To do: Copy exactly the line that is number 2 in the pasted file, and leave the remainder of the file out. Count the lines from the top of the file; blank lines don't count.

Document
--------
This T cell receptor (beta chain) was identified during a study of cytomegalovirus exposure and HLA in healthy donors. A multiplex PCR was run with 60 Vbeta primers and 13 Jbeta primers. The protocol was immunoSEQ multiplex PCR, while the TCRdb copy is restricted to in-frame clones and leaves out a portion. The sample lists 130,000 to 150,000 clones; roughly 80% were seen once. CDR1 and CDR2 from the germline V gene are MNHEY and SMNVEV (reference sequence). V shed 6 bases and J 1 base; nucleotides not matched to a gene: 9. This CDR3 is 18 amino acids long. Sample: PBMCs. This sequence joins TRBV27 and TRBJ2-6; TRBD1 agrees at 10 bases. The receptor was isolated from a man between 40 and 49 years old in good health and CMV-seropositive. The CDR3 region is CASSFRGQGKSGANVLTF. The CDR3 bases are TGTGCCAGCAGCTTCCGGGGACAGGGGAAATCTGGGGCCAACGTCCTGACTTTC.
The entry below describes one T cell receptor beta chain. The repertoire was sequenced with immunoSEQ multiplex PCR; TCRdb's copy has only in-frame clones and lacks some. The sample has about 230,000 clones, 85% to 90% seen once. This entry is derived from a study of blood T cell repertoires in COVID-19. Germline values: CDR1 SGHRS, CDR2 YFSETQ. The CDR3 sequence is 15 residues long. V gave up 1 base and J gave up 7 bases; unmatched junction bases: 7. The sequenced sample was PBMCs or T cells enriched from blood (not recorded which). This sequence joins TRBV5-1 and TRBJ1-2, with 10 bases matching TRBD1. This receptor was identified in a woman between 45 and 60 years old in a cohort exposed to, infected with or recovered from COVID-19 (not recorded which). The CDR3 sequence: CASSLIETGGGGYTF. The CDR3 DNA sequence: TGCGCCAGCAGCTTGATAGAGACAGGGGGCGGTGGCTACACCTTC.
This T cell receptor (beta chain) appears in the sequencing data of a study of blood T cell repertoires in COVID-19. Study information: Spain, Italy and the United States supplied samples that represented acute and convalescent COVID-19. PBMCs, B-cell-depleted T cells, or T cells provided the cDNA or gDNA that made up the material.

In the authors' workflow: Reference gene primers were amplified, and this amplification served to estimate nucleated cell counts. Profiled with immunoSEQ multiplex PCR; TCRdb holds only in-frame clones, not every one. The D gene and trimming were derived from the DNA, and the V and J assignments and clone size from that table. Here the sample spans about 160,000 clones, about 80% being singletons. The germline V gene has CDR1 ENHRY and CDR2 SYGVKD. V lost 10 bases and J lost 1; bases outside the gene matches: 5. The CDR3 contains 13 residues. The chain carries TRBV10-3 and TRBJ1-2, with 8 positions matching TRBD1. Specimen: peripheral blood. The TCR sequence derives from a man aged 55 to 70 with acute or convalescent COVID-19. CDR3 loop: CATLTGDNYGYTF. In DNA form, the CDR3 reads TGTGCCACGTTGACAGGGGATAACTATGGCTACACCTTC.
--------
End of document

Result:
The entry below describes one T cell receptor beta chain. The repertoire was sequenced with immunoSEQ multiplex PCR; TCRdb's copy has only in-frame clones and lacks some. The sample has about 230,000 clones, 85% to 90% seen once. This entry is derived from a study of blood T cell repertoires in COVID-19. Germline values: CDR1 SGHRS, CDR2 YFSETQ. The CDR3 sequence is 15 residues long. V gave up 1 base and J gave up 7 bases; unmatched junction bases: 7. The sequenced sample was PBMCs or T cells enriched from blood (not recorded which). This sequence joins TRBV5-1 and TRBJ1-2, with 10 bases matching TRBD1. This receptor was identified in a woman between 45 and 60 years old in a cohort exposed to, infected with or recovered from COVID-19 (not recorded which). The CDR3 sequence: CASSLIETGGGGYTF. The CDR3 DNA sequence: TGCGCCAGCAGCTTGATAGAGACAGGGGGCGGTGGCTACACCTTC.